A Travellerspoint blog

Venice, Italy

Water, Water, Everywhere

rain 20 °C
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It has beem raining most of the time since we arrived in Venice except for our only tour. That breaks our record of 28 days straight of hot temperatures and no rain. At first it was actually a relief and we happily put on long sleeve shirts. It is getting a little boring now! Venice is out of this world - its hard to imagine why its here in the first place and how it continues to be here. In the beginning it was populated to escape barbarians after the fall of the Roman Empire and then of course it was major trade route. Today it is all about tourism and it really is something to see. There is absolutely no other place with the variety of architecture that you find here except modern! Most of the buildings were built between 9th century and 17th century. With the ocean rising Venice could all be under water in a few years - already most of the bottom floors of the palaces lining the grand canal are unusable. Many of the square have been raised to prevent flooding. Flooding occurs very frequently (200 times per year) to some degree or another. High tides and southerly winds are the recipe for floods. When we toured St. Mark's Bascilica we didn't know for sure until we were in the square whether we would be able to go in the building because of flooding. Today we went shopping at the outdoor market in preparation for our long train ride tomorrow to Switzerland (we won't be hungry or thirsty that's for sure). This afternoon we're travelling by vaporetti (water bus) all over the island and to the island of Murano where the venetian glass blowers are located. Our b&b here is pretty cool with a shared kitchen, dining room, bathroom. Breakfast is free but there is so much food there (mostly goodies) that you could actually eat free for your entire stay. There was a young Australian man staying in one of the rooms and we think he was surviving on cereal, toast, and pasteries. Our hostess is Gina and although she speaks very little English she never stops talking to us in Italian - funny eventually you actually understand what she is trying to say.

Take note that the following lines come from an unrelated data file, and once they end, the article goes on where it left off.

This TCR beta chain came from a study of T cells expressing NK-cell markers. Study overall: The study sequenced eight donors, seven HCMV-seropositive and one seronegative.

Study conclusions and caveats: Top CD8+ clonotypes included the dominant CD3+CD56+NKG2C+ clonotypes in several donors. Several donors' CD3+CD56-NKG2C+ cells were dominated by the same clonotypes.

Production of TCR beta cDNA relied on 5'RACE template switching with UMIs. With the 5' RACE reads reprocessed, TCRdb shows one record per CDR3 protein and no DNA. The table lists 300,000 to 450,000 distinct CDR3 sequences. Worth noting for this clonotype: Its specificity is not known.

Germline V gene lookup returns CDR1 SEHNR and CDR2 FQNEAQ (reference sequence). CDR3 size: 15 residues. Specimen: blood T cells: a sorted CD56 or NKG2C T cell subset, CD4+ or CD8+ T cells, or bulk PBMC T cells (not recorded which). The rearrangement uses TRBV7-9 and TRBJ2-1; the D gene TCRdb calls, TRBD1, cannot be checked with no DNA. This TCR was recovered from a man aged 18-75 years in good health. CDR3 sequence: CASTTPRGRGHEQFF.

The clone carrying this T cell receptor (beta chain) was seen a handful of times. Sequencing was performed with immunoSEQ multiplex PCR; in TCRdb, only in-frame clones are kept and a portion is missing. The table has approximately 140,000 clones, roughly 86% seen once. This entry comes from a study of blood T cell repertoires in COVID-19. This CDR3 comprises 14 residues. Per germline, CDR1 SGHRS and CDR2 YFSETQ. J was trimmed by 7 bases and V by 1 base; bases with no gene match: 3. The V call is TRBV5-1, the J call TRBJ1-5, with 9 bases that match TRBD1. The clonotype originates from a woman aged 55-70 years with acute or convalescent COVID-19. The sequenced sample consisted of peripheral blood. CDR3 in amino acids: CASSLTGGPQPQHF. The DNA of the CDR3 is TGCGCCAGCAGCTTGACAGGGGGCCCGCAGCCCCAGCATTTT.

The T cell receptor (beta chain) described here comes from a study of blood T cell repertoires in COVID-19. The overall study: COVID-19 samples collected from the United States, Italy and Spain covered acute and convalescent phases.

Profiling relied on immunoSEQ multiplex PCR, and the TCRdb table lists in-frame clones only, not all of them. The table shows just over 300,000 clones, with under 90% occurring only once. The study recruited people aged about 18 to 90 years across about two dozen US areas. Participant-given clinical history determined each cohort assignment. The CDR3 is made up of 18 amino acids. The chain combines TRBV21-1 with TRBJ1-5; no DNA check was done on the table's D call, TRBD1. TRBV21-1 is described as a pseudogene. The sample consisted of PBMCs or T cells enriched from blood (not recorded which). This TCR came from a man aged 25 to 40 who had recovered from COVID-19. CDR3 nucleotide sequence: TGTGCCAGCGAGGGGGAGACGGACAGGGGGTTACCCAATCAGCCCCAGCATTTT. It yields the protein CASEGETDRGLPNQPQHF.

Posted by 60somethin 12:23 Archived in Italy Comments (0)

Rome, Italy

Vatican City

overcast 26 °C
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There's only one thing wrong with a really great electronic itinerary - when you make a mistake it really screws you up. Well I made my 2nd big mistake of the trip (but who is counting). I had booked a tour of the Vatican Museum and the Sistine Chapel which I thought was for today. Wrong - it was yesterday and the tour doesn't run on Sunday because the museum is closed. We did go to Vatican City and saw St. Peter's Square and St. Peter's Bascilica which was breathtakingly gigantic. Leigh thinks it is six acres and the top of the dome designed by Michalengelo is over 400 feet tall. Most of the chapel was designed by Bernini. There was a church service going on while we were there and we thought we might get lucky and be blessed by the Pope in the square at noon but not today. Well its time to pack (I should say cram) everything in our tiny bags for our last flight before the big one home. One good thing about travelling with carry-on weight and space restrictions is it really discourages Shopping!